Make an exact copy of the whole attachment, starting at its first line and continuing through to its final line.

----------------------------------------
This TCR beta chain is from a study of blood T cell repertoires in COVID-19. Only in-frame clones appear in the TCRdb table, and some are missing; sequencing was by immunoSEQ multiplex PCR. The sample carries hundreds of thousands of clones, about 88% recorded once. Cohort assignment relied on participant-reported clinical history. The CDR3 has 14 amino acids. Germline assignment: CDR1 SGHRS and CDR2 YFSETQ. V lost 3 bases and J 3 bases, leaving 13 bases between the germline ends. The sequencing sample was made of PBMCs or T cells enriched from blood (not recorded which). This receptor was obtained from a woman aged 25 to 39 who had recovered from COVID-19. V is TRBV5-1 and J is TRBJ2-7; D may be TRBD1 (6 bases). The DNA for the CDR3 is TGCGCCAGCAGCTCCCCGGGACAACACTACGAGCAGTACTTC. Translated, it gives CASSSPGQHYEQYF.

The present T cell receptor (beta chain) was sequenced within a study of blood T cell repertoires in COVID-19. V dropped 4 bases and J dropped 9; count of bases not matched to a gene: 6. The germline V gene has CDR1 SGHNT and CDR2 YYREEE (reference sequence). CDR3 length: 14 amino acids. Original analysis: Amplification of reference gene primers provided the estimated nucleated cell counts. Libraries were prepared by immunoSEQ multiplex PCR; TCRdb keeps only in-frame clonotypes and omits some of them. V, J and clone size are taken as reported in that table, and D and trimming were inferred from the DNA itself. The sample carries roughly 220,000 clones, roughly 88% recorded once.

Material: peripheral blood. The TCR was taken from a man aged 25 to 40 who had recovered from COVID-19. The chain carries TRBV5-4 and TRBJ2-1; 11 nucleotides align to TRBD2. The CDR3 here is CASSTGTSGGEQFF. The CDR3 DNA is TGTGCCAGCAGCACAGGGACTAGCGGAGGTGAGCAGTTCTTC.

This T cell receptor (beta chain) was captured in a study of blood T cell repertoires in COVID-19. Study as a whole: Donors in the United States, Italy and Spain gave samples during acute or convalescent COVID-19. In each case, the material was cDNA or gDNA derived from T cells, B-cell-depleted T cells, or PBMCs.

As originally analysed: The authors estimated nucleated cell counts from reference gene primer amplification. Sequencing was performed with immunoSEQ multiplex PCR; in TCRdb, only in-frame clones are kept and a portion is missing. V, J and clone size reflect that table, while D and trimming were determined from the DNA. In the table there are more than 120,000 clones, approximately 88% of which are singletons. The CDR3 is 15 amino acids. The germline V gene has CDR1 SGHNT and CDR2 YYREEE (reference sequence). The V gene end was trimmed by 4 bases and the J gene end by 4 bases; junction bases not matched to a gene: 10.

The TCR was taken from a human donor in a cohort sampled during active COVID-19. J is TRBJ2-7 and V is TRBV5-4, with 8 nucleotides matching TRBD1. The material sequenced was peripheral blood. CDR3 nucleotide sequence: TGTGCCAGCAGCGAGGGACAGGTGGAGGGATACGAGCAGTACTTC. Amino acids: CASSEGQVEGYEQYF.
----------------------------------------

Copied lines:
This TCR beta chain is from a study of blood T cell repertoires in COVID-19. Only in-frame clones appear in the TCRdb table, and some are missing; sequencing was by immunoSEQ multiplex PCR. The sample carries hundreds of thousands of clones, about 88% recorded once. Cohort assignment relied on participant-reported clinical history. The CDR3 has 14 amino acids. Germline assignment: CDR1 SGHRS and CDR2 YFSETQ. V lost 3 bases and J 3 bases, leaving 13 bases between the germline ends. The sequencing sample was made of PBMCs or T cells enriched from blood (not recorded which). This receptor was obtained from a woman aged 25 to 39 who had recovered from COVID-19. V is TRBV5-1 and J is TRBJ2-7; D may be TRBD1 (6 bases). The DNA for the CDR3 is TGCGCCAGCAGCTCCCCGGGACAACACTACGAGCAGTACTTC. Translated, it gives CASSSPGQHYEQYF.

The present T cell receptor (beta chain) was sequenced within a study of blood T cell repertoires in COVID-19. V dropped 4 bases and J dropped 9; count of bases not matched to a gene: 6. The germline V gene has CDR1 SGHNT and CDR2 YYREEE (reference sequence). CDR3 length: 14 amino acids. Original analysis: Amplification of reference gene primers provided the estimated nucleated cell counts. Libraries were prepared by immunoSEQ multiplex PCR; TCRdb keeps only in-frame clonotypes and omits some of them. V, J and clone size are taken as reported in that table, and D and trimming were inferred from the DNA itself. The sample carries roughly 220,000 clones, roughly 88% recorded once.

Material: peripheral blood. The TCR was taken from a man aged 25 to 40 who had recovered from COVID-19. The chain carries TRBV5-4 and TRBJ2-1; 11 nucleotides align to TRBD2. The CDR3 here is CASSTGTSGGEQFF. The CDR3 DNA is TGTGCCAGCAGCACAGGGACTAGCGGAGGTGAGCAGTTCTTC.

This T cell receptor (beta chain) was captured in a study of blood T cell repertoires in COVID-19. Study as a whole: Donors in the United States, Italy and Spain gave samples during acute or convalescent COVID-19. In each case, the material was cDNA or gDNA derived from T cells, B-cell-depleted T cells, or PBMCs.

As originally analysed: The authors estimated nucleated cell counts from reference gene primer amplification. Sequencing was performed with immunoSEQ multiplex PCR; in TCRdb, only in-frame clones are kept and a portion is missing. V, J and clone size reflect that table, while D and trimming were determined from the DNA. In the table there are more than 120,000 clones, approximately 88% of which are singletons. The CDR3 is 15 amino acids. The germline V gene has CDR1 SGHNT and CDR2 YYREEE (reference sequence). The V gene end was trimmed by 4 bases and the J gene end by 4 bases; junction bases not matched to a gene: 10.

The TCR was taken from a human donor in a cohort sampled during active COVID-19. J is TRBJ2-7 and V is TRBV5-4, with 8 nucleotides matching TRBD1. The material sequenced was peripheral blood. CDR3 nucleotide sequence: TGTGCCAGCAGCGAGGGACAGGTGGAGGGATACGAGCAGTACTTC. Amino acids: CASSEGQVEGYEQYF.